Okay, I need something visual and pretty to happen in the game as I’ve been staring at the same boring assets for too long. Even animations are now just a bunch of numbers. So let’s add lights the game! This is something that (can) add a great deal to the atmosphere and just improve the general feel of it. I think I will do simple per-tile illumination. A light can exist “over” any tile and it will light the tiles around it. I won’t do any “real” lights or shader stuff. I looked at various solutions for this, but I don’t think I want to refactor a lot of how my world objects work just to enable lights that will likely not even work out right.

Anyway, I can easily implement a light value for a tile, have the world object tint the sprite (with my shader that can darken it), and then set it to some value (purely random here):

I will be adding light generation with the dungeon generator. For now, I am just placing a light in every room in the middle of it. With an approximate light reduction, this looks like this:

I am, of course, implementing some actual light decay logic, so that I can know how much light reaches each tile:

This also means I can overlap the lights and they correctly decided which light “wins” (not doing double-light for now, although it’s a matter of some math):

Now, I don’t want light to be randomly placed. In fact, I want each room to specify how it places the lights. For that, I am adding a light selection/designation for each of my room’s tiles and an editor to do so:

Thus I can get the light in any spot I want, which is especially useful for testing:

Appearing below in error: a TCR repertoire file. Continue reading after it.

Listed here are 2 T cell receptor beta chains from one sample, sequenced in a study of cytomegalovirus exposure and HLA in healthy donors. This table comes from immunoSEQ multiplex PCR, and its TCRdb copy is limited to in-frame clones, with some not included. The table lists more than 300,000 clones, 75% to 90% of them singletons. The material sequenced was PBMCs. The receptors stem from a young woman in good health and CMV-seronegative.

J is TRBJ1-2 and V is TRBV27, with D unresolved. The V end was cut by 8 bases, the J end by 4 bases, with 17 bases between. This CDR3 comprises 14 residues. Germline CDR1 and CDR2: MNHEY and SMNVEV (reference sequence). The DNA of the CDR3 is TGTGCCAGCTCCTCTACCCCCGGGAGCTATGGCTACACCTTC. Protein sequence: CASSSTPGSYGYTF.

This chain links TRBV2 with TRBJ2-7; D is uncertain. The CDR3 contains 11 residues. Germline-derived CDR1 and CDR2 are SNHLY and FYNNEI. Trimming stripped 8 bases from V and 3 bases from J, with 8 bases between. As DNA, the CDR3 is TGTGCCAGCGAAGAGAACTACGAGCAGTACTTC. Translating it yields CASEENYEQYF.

Thus the lights I spawn are designed to go there:

Of course, my wall don’t stop lights:

In fact, the lights don’t care about tiles, they will illuminate through walls and void.

So lights need line of sight. This is very similar to my line of sight for mobs, but I am implementing an even simpler mechanics. I don’t care about all the restrictions and props and whatnot. First, I gather the tiles furthest away from the light:

This is essentially a border that gives me an area to work in:

Then I calculate a line to every tile on the border. This ensures that every single tile will be visited (at least once):

So I get a nice list of ordered lines:

And with that I can apply the illumination dropoff again and it works out nicely:

Now I can easily “stop the line” whenever it hits an obstacle, such as a wall:

Any tiles deemed to be unilluminatable will not receive a light value and stay dark. Since my tiles have different styles (wall top/side, door open/closed), I am also adding an additional value to every tile which describes how “lightable” it is. There can be a fully lightable tile — passes light through. Partly lightable tile that gets lit but does not let the light through. And unlightable tile, which never gets lit. And all this works out nicely with stuff like wall sides and doors:

Of course, if I walk through, the lights don’t update, because I never actually “rebake” any of my lights:

So that’s the final feature:

All of this is relatively slow performance-wise. But I’m “baking” it–checking lights once and caching the light values–so I don’t care much if it’s slow. Besides, I wrote the algorithm with pure math, so it’s not like expensive Unity scene lights.

Now I have to go through every room and add lights…

Well, this isn’t that pretty, but it’s functional. I still need to solve a bunch of issues and technicalities. I also want dynamic lights for stuff like explosions, and not just the static ones. I will also think on how I can improve the actual per-tile effects, but at least I have consistent data and pipeline now. I might consider some sort of vertex shader for my quads, but it all sounds very complicated and time-consuming. We’ll see. Or may be I’ll just work on something else.

MicroRogue DevDiary #77 – Tile lighting
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